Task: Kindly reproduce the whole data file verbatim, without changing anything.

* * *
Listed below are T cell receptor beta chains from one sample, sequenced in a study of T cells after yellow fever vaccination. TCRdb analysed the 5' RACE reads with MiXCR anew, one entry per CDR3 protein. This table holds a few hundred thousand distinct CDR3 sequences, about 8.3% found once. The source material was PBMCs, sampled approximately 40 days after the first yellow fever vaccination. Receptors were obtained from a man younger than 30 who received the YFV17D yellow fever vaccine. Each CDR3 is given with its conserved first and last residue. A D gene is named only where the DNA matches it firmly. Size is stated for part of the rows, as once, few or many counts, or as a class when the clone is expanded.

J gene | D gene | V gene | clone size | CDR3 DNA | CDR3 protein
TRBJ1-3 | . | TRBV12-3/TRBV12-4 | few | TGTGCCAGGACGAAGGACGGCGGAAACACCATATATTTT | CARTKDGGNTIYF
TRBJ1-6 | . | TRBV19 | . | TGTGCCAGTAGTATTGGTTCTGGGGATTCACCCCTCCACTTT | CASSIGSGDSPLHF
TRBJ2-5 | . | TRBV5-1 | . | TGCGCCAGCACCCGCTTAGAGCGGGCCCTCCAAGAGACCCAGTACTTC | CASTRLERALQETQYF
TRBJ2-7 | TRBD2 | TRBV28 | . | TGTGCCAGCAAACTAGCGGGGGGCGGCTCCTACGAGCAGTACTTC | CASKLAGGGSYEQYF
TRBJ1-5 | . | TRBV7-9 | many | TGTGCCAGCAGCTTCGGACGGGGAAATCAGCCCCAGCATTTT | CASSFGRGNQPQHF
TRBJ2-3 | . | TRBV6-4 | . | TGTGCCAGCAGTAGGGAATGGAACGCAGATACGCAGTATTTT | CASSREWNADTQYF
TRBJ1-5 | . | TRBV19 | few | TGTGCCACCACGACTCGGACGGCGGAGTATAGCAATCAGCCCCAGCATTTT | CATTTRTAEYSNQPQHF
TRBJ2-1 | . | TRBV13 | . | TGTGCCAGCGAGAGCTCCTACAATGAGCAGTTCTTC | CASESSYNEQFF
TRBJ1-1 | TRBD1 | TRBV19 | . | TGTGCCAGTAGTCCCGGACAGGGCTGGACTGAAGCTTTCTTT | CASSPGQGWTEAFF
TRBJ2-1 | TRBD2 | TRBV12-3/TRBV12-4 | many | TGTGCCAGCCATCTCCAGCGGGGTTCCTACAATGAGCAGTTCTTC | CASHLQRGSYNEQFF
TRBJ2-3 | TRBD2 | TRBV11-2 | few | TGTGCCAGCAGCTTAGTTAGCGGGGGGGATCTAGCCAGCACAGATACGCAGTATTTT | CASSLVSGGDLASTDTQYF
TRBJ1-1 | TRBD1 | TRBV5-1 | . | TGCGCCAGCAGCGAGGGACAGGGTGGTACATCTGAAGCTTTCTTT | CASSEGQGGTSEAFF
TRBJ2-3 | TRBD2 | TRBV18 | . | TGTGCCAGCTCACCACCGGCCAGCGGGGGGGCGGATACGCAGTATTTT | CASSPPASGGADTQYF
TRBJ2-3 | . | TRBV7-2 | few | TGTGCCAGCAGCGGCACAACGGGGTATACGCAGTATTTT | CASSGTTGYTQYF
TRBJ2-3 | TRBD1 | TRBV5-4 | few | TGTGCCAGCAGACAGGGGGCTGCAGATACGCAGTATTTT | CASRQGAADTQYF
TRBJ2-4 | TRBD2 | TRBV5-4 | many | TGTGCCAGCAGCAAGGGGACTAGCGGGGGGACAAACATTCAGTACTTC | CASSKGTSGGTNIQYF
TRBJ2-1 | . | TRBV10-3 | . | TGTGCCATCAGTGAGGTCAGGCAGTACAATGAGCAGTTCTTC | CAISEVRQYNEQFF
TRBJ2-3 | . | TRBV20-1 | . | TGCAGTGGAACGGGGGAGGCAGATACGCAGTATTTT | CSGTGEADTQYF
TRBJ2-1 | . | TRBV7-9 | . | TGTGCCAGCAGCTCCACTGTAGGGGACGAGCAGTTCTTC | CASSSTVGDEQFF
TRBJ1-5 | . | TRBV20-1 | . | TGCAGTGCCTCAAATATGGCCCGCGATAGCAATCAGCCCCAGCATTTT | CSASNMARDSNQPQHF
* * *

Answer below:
Listed below are T cell receptor beta chains from one sample, sequenced in a study of T cells after yellow fever vaccination. TCRdb analysed the 5' RACE reads with MiXCR anew, one entry per CDR3 protein. This table holds a few hundred thousand distinct CDR3 sequences, about 8.3% found once. The source material was PBMCs, sampled approximately 40 days after the first yellow fever vaccination. Receptors were obtained from a man younger than 30 who received the YFV17D yellow fever vaccine. Each CDR3 is given with its conserved first and last residue. A D gene is named only where the DNA matches it firmly. Size is stated for part of the rows, as once, few or many counts, or as a class when the clone is expanded.

J gene | D gene | V gene | clone size | CDR3 DNA | CDR3 protein
TRBJ1-3 | . | TRBV12-3/TRBV12-4 | few | TGTGCCAGGACGAAGGACGGCGGAAACACCATATATTTT | CARTKDGGNTIYF
TRBJ1-6 | . | TRBV19 | . | TGTGCCAGTAGTATTGGTTCTGGGGATTCACCCCTCCACTTT | CASSIGSGDSPLHF
TRBJ2-5 | . | TRBV5-1 | . | TGCGCCAGCACCCGCTTAGAGCGGGCCCTCCAAGAGACCCAGTACTTC | CASTRLERALQETQYF
TRBJ2-7 | TRBD2 | TRBV28 | . | TGTGCCAGCAAACTAGCGGGGGGCGGCTCCTACGAGCAGTACTTC | CASKLAGGGSYEQYF
TRBJ1-5 | . | TRBV7-9 | many | TGTGCCAGCAGCTTCGGACGGGGAAATCAGCCCCAGCATTTT | CASSFGRGNQPQHF
TRBJ2-3 | . | TRBV6-4 | . | TGTGCCAGCAGTAGGGAATGGAACGCAGATACGCAGTATTTT | CASSREWNADTQYF
TRBJ1-5 | . | TRBV19 | few | TGTGCCACCACGACTCGGACGGCGGAGTATAGCAATCAGCCCCAGCATTTT | CATTTRTAEYSNQPQHF
TRBJ2-1 | . | TRBV13 | . | TGTGCCAGCGAGAGCTCCTACAATGAGCAGTTCTTC | CASESSYNEQFF
TRBJ1-1 | TRBD1 | TRBV19 | . | TGTGCCAGTAGTCCCGGACAGGGCTGGACTGAAGCTTTCTTT | CASSPGQGWTEAFF
TRBJ2-1 | TRBD2 | TRBV12-3/TRBV12-4 | many | TGTGCCAGCCATCTCCAGCGGGGTTCCTACAATGAGCAGTTCTTC | CASHLQRGSYNEQFF
TRBJ2-3 | TRBD2 | TRBV11-2 | few | TGTGCCAGCAGCTTAGTTAGCGGGGGGGATCTAGCCAGCACAGATACGCAGTATTTT | CASSLVSGGDLASTDTQYF
TRBJ1-1 | TRBD1 | TRBV5-1 | . | TGCGCCAGCAGCGAGGGACAGGGTGGTACATCTGAAGCTTTCTTT | CASSEGQGGTSEAFF
TRBJ2-3 | TRBD2 | TRBV18 | . | TGTGCCAGCTCACCACCGGCCAGCGGGGGGGCGGATACGCAGTATTTT | CASSPPASGGADTQYF
TRBJ2-3 | . | TRBV7-2 | few | TGTGCCAGCAGCGGCACAACGGGGTATACGCAGTATTTT | CASSGTTGYTQYF
TRBJ2-3 | TRBD1 | TRBV5-4 | few | TGTGCCAGCAGACAGGGGGCTGCAGATACGCAGTATTTT | CASRQGAADTQYF
TRBJ2-4 | TRBD2 | TRBV5-4 | many | TGTGCCAGCAGCAAGGGGACTAGCGGGGGGACAAACATTCAGTACTTC | CASSKGTSGGTNIQYF
TRBJ2-1 | . | TRBV10-3 | . | TGTGCCATCAGTGAGGTCAGGCAGTACAATGAGCAGTTCTTC | CAISEVRQYNEQFF
TRBJ2-3 | . | TRBV20-1 | . | TGCAGTGGAACGGGGGAGGCAGATACGCAGTATTTT | CSGTGEADTQYF
TRBJ2-1 | . | TRBV7-9 | . | TGTGCCAGCAGCTCCACTGTAGGGGACGAGCAGTTCTTC | CASSSTVGDEQFF
TRBJ1-5 | . | TRBV20-1 | . | TGCAGTGCCTCAAATATGGCCCGCGATAGCAATCAGCCCCAGCATTTT | CSASNMARDSNQPQHF